GLOSSARY: Knowledge Exchange, Public Engagement, Impact
Jump to: KEI at LSE
Knowledge exchange is defined by the ESRC as a two-way exchange between researchers and research users, to share ideas, research evidence, experiences and skills. It refers to any process through which academic ideas and insights are shared, and external perspectives and experiences brought in to academia.
DEFINITION: Knowledge Exchange
• Sharing knowledge, experience, ideas, evidence or expertise with non-academic communities
• In ways intended to be mutually beneficial
• Goes beyond just telling people things –how do you know they are listening?
• Can happen at any time in the research process
• Is not restricted to the UK
Public engagement should likewise be thought of as a two-way process of listening and interaction, with a goal to generate mutual benefit.
DEFINITION: Public Engagement
• A sub-set of knowledge exchange, i.e. still a two-way process intended to be mutually beneficial
• Not communication to an undifferentiated group of people, there is no ‘general’ public. You still need to know who you want to engage with your work, and why
• Can be achieved in many ways, not just via talks or lectures
Effective engagement activities should maximize the non-academic impact of your work; done well, they can also enhance its academic impact by broadening your research horizons, opening up fresh perspectives and providing access to new research participants or data. By improving the depth and quality of research, and feeding back into new questions, non-academic engagement can generate a ‘virtuous circle’ of research, engagement and further research.
It can also improve both your own understanding and that of your research partners, users and beneficiaries of the potential impact of your work; that is, of a capacity to deliver any change, effect or benefit brought about in the economy or society as a result of LSE research or expertise. Impacts can range from the concrete to the conceptual and include (in no order of importance and as illustrative examples only) effects on policy discussion and formulation; on the structures, processes or decision making of business and civil society organisations; on education and pedagogical techniques beyond LSE; and on public debate and understanding. Research impact can take any form and may be felt by any extra-academic individual, group or organization, anywhere in the world.
• Is any tangible effect, change or benefit felt in the world beyond academia, to which academic research has in some way contributed.
• May be making something good happen or stopping something bad from happening
• Is not about media mentions / meeting with politicians / video downloads etc., but the things that happen as a result of these
• Matters in contexts beyond the REF; it is the reason why much research is done – and funded – in the first place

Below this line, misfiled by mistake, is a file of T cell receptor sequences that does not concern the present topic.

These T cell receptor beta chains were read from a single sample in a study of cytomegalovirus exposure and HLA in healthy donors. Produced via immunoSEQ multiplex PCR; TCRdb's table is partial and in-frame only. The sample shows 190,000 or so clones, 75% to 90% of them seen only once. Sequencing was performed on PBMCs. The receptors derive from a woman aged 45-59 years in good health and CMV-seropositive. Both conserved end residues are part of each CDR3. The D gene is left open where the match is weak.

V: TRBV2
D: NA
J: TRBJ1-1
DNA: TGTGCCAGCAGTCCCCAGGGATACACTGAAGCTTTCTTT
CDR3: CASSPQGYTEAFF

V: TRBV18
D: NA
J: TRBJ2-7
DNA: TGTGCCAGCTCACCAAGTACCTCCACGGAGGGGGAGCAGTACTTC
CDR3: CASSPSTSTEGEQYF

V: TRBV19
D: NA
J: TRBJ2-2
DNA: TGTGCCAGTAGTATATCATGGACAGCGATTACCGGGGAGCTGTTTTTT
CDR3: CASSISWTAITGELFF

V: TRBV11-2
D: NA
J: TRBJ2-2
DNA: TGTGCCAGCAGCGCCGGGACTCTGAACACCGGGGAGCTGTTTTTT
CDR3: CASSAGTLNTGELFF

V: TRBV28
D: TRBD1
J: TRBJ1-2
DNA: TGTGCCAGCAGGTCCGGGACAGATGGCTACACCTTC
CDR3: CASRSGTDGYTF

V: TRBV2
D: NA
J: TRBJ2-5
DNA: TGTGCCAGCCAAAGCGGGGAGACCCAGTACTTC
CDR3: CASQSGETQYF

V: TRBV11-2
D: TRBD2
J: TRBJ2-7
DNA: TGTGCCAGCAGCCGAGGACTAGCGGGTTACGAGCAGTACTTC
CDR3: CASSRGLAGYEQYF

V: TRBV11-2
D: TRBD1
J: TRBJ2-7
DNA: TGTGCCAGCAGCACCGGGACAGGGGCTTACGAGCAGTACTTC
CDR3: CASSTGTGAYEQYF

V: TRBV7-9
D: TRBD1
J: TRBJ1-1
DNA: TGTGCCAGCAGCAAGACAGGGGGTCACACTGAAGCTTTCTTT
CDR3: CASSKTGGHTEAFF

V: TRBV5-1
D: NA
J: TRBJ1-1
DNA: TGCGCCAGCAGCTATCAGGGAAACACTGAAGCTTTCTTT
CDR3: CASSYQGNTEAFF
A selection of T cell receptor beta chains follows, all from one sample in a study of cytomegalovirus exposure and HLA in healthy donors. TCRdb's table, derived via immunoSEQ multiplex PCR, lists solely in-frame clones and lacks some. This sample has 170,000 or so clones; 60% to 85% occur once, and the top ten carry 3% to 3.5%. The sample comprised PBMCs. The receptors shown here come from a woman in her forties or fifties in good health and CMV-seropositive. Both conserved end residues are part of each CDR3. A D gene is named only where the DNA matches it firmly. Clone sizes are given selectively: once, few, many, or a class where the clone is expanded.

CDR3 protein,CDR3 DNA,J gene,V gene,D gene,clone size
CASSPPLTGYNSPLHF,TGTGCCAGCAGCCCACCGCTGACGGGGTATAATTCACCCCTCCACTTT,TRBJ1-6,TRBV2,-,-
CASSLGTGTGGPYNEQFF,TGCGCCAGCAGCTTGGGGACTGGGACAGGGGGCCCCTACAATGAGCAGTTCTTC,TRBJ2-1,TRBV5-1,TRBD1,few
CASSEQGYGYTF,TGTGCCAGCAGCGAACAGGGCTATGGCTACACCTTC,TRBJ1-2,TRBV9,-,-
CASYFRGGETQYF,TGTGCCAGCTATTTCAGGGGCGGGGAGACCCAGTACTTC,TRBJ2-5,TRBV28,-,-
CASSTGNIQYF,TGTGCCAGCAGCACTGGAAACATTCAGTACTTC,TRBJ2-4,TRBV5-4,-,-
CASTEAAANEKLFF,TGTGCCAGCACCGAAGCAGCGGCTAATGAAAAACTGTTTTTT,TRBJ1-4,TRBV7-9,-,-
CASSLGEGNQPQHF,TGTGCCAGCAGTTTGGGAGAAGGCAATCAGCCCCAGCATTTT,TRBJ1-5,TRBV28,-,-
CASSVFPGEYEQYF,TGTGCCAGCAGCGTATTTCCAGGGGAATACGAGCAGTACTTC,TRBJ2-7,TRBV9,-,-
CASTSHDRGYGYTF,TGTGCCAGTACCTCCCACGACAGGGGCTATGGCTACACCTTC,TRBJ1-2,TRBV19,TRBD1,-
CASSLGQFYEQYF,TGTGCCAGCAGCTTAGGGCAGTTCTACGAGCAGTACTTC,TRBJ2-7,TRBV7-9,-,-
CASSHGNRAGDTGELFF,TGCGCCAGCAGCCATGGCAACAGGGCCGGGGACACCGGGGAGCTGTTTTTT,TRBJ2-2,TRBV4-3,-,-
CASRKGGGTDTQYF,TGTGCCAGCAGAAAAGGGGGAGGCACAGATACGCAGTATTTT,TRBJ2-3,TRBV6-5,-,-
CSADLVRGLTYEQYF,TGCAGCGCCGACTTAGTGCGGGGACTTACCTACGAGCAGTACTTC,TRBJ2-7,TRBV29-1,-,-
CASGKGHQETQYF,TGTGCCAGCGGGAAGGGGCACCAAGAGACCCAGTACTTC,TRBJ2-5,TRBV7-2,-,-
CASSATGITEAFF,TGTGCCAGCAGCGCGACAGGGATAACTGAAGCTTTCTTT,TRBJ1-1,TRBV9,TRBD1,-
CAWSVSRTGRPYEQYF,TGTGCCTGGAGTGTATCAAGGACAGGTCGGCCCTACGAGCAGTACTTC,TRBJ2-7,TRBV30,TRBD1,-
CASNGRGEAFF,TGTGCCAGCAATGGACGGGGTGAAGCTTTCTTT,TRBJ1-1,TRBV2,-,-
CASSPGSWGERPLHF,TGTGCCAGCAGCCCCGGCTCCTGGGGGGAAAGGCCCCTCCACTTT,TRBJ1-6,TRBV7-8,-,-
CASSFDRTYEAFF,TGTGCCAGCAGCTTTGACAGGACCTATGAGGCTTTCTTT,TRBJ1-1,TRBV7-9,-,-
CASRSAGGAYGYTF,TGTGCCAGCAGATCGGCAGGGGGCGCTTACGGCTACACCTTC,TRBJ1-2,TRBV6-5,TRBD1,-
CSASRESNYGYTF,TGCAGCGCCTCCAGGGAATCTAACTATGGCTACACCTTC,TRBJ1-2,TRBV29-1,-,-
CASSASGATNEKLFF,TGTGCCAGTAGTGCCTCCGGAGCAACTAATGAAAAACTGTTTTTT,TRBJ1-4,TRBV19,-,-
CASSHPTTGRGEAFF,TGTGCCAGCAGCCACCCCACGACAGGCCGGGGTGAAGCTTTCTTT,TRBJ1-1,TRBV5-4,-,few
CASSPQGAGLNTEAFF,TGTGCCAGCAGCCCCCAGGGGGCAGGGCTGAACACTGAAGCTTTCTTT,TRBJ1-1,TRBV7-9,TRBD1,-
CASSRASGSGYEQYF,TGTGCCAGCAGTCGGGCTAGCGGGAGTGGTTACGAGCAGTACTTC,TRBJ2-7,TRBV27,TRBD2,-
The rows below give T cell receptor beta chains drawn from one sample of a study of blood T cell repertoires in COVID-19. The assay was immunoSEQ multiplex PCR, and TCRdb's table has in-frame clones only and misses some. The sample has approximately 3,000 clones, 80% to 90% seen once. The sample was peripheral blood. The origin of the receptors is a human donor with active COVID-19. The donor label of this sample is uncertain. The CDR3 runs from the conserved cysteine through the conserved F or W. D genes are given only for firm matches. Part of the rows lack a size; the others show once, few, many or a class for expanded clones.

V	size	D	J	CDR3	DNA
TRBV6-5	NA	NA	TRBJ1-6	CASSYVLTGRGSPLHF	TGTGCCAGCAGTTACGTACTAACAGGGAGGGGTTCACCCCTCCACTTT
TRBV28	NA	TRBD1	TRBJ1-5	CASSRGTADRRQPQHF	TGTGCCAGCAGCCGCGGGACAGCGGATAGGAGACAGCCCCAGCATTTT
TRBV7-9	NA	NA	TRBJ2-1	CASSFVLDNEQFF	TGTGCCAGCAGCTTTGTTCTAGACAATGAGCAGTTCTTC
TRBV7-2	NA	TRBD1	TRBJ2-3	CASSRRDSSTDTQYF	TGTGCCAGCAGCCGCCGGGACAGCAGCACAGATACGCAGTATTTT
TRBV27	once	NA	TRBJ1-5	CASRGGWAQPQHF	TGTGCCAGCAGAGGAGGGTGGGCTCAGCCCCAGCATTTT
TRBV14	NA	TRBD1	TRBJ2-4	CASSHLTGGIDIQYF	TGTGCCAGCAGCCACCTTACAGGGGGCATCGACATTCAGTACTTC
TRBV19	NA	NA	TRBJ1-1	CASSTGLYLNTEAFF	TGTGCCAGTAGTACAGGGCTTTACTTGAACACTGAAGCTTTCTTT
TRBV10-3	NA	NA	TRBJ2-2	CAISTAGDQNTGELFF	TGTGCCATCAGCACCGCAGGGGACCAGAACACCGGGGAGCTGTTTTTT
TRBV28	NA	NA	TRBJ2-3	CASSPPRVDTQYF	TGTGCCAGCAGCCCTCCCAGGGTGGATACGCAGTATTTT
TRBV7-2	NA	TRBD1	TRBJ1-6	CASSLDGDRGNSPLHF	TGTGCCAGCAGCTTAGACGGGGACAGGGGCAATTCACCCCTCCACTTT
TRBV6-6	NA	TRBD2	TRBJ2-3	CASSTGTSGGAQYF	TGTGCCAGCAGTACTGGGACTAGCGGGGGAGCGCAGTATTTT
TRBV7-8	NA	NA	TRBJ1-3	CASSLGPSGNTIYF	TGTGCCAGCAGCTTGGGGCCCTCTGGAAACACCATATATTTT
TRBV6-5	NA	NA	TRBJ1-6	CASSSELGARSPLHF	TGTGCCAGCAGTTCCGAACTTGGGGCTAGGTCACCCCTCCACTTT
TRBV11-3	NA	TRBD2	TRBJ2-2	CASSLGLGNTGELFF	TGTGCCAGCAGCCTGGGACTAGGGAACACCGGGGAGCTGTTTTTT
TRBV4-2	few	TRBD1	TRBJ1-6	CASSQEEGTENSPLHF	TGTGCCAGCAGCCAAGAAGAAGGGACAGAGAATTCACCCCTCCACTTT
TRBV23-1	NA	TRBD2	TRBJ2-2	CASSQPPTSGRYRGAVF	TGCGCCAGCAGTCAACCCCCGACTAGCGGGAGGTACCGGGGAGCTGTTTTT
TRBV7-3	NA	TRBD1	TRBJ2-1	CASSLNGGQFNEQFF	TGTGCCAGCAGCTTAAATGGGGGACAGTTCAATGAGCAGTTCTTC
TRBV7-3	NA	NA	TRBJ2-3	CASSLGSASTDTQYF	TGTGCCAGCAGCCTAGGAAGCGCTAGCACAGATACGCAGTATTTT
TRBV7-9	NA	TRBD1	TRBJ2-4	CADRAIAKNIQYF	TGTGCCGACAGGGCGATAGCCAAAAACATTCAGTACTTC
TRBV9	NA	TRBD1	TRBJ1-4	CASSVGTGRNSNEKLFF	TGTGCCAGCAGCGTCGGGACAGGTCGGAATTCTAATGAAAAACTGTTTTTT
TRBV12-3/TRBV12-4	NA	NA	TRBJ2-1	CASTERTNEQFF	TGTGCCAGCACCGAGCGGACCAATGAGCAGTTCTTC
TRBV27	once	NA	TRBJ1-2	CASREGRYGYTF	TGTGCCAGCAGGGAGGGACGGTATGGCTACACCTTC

Knowledge exchange and engagement activities often will not have an immediate impact. However, they should offer routes to impact, increasing the visibility and accessibility of your research in ways that maximize the chance of it making a difference to the world outside of academia. Doing this may well require you to develop new or improve existing skills, beyond those that are core to academic work. Think about your engagement with non-academic audiences as ongoing: this is a life’s work, not a one-off activity.
Its value extends beyond the individual to the institutional. It helps to empower people, broadens attitudes and ensures that the work of universities and research institutes is understood by society at large. Establishing an ongoing dialogue between research communities and the public helps ensure that society benefits more fully from the outputs of research (which it pays for) by understanding their relevance. Public engagement can also increase impact by increasing influence, with government or businesses looking for evidence to inform decision making.
The value of KEI is now widely recognized, including by research funders. So, in addition to the benefits listed above, demonstrating engagement with your research is now a requirement for almost anyone seeking funding for their work. It is also crucial in the context of national higher education quality assessments, notably including the REF (Research Excellence Framework) and the forthcoming KEF (Knowledge Exchange Framework).
Since its foundation, LSE has worked hard to secure its position both as a global research institute and at the forefront of efforts to maximize the benefits of social science. Our commitment to addressing public problems through the advancement of social science is underpinned by KEI and public engagement activities and reflected in our KEI strategy.
LSE’s KEI Strategy aims to:
- Increase the visibility and accessibility of LSE research to non-academic research users;
- Enhance LSE academics’ engagement with non-academic research users;
- Develop the impacts brought about as a result of LSE research and expertise.
Knowledge exchange and public engagement is global, not restricted to the UK. LSE has an important role to play locally and globally; this is reflected in our research and should likewise be reflected in our knowledge exchange and engagement activities.